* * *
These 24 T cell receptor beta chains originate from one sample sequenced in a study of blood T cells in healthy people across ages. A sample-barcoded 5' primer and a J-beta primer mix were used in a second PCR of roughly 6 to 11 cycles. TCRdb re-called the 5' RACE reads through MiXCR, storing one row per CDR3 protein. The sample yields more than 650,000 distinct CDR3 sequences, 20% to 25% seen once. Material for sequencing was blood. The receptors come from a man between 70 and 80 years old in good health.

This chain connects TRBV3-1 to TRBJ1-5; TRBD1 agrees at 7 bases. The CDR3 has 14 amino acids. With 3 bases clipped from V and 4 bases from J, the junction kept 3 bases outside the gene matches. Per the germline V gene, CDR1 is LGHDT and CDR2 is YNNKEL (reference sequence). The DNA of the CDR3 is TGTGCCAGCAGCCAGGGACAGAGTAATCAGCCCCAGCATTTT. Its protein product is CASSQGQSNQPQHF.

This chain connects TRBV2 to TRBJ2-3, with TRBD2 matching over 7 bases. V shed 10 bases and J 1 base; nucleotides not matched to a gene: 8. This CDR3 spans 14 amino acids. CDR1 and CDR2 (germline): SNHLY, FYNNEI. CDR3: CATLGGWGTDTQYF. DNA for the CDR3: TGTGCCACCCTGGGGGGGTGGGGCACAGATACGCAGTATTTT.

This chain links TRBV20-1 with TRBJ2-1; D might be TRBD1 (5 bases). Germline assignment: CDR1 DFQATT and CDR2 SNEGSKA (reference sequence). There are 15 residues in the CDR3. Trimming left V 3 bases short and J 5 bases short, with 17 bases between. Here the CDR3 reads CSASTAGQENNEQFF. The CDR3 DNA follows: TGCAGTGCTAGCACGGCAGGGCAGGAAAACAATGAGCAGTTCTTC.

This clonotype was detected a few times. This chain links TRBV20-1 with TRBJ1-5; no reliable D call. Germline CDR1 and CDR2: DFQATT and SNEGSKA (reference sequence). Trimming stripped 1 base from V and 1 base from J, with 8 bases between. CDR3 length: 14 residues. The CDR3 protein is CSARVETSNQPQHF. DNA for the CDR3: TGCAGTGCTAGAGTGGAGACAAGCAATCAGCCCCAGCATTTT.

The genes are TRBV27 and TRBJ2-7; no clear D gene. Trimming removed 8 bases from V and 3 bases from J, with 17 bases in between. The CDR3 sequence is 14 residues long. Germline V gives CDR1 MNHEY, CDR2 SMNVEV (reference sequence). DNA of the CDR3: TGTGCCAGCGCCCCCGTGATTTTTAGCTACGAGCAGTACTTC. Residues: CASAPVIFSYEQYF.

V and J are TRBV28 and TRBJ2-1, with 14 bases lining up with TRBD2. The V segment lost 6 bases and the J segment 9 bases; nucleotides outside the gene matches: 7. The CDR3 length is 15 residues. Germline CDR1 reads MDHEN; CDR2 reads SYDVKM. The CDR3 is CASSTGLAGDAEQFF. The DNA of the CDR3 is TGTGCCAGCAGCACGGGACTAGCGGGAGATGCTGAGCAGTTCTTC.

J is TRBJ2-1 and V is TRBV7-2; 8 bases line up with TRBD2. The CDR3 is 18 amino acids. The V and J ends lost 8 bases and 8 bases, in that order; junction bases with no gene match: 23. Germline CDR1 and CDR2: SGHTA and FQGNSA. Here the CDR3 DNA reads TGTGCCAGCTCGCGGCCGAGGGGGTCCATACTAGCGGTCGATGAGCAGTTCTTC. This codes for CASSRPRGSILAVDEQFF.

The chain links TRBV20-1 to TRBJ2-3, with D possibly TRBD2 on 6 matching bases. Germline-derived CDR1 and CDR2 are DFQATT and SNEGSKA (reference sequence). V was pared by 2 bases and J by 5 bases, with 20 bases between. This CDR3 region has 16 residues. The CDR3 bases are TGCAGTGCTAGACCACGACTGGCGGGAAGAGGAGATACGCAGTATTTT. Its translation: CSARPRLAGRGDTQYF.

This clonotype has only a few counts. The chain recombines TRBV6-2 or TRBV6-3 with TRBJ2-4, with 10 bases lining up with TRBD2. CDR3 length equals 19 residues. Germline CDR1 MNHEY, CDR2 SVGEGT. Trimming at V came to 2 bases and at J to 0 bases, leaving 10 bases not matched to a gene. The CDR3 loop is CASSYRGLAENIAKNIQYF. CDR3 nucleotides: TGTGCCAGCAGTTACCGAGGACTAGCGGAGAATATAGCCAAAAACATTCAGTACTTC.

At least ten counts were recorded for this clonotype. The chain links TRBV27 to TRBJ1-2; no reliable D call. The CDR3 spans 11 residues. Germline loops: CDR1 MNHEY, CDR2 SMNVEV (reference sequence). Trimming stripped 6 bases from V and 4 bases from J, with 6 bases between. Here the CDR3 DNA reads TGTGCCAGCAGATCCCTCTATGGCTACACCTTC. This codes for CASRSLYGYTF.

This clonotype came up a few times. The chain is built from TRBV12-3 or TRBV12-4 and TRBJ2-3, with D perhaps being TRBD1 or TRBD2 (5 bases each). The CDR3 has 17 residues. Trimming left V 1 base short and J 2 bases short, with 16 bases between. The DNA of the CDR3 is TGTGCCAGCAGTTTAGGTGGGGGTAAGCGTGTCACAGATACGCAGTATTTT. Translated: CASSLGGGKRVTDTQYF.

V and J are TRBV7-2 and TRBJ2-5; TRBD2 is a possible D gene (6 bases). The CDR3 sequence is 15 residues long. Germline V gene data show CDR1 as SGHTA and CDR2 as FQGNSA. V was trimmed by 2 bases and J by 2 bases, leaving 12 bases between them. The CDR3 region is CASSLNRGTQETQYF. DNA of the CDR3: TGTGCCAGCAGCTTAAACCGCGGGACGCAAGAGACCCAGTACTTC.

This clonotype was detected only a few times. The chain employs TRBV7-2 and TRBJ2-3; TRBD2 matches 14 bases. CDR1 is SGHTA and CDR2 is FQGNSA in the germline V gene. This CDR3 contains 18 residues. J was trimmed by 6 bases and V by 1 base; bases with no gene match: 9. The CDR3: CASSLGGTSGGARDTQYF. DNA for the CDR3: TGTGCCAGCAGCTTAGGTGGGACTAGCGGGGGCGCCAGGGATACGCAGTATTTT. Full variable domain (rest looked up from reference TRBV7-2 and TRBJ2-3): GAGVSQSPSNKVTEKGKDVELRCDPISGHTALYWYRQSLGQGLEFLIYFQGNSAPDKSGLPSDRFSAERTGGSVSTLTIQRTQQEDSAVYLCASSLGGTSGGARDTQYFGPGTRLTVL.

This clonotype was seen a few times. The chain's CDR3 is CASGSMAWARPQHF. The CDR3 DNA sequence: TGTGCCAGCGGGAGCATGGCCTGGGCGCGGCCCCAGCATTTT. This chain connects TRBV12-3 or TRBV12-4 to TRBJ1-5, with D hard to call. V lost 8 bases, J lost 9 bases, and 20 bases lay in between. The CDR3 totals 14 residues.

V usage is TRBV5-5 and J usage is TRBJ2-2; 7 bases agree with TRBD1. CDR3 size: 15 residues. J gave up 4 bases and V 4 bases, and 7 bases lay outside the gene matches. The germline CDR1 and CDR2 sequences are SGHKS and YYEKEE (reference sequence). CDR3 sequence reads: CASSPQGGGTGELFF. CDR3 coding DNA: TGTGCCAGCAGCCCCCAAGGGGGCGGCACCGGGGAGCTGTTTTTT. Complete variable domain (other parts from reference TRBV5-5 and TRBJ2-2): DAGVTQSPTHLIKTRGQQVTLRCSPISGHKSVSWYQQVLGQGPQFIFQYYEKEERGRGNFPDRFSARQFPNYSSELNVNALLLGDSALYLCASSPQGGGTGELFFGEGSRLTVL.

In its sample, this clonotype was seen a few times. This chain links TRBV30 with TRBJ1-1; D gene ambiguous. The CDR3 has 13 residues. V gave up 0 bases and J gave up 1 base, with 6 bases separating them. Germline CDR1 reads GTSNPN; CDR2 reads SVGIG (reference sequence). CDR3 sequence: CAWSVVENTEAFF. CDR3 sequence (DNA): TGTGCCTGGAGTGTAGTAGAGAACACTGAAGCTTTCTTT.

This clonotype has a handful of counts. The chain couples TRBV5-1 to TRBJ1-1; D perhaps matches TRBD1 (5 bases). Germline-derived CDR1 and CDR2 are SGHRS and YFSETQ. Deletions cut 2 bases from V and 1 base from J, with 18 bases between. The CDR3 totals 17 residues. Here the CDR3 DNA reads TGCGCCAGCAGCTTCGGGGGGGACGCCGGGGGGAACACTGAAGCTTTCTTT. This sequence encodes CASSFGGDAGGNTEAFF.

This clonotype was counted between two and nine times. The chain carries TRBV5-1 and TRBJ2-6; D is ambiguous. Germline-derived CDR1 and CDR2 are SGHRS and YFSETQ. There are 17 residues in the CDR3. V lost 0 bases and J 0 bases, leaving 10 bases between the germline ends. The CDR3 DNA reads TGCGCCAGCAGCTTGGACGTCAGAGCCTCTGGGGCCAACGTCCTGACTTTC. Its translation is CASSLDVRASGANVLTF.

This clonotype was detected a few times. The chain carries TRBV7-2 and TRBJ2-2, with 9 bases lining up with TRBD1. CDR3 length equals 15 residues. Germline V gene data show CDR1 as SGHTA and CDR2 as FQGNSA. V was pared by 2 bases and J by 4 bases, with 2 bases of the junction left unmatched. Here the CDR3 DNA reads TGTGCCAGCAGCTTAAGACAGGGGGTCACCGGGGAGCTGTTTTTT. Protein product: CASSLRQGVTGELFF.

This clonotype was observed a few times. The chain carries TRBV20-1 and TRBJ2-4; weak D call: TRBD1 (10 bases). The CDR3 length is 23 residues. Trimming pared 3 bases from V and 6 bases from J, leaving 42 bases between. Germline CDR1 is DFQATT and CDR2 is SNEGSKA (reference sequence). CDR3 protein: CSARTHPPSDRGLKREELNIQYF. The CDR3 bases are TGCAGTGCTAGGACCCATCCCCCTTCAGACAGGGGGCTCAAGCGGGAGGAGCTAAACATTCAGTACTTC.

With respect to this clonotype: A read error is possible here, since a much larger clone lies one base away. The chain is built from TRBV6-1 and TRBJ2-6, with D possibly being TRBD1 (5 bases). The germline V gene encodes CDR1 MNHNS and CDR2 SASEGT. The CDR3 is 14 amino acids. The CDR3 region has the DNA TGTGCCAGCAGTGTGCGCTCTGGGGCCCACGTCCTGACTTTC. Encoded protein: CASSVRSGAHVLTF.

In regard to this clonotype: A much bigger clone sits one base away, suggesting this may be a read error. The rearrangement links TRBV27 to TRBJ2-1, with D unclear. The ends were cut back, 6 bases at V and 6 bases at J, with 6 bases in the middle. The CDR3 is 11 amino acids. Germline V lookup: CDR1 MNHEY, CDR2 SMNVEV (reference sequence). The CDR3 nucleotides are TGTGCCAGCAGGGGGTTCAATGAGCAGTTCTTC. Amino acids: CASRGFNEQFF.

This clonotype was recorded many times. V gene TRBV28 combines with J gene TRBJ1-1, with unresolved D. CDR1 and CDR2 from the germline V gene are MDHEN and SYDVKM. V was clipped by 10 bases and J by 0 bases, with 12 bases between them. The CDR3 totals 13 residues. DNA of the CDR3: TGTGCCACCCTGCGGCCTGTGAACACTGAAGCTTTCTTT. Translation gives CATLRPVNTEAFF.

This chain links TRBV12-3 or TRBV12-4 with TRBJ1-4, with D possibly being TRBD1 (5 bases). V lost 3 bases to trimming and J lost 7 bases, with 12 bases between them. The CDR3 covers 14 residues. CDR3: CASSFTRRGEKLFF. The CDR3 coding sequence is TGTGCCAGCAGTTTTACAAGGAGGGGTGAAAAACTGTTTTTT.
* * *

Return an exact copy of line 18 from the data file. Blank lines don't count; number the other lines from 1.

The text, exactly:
This clonotype has a handful of counts. The chain couples TRBV5-1 to TRBJ1-1; D perhaps matches TRBD1 (5 bases). Germline-derived CDR1 and CDR2 are SGHRS and YFSETQ. Deletions cut 2 bases from V and 1 base from J, with 18 bases between. The CDR3 totals 17 residues. Here the CDR3 DNA reads TGCGCCAGCAGCTTCGGGGGGGACGCCGGGGGGAACACTGAAGCTTTCTTT. This sequence encodes CASSFGGDAGGNTEAFF.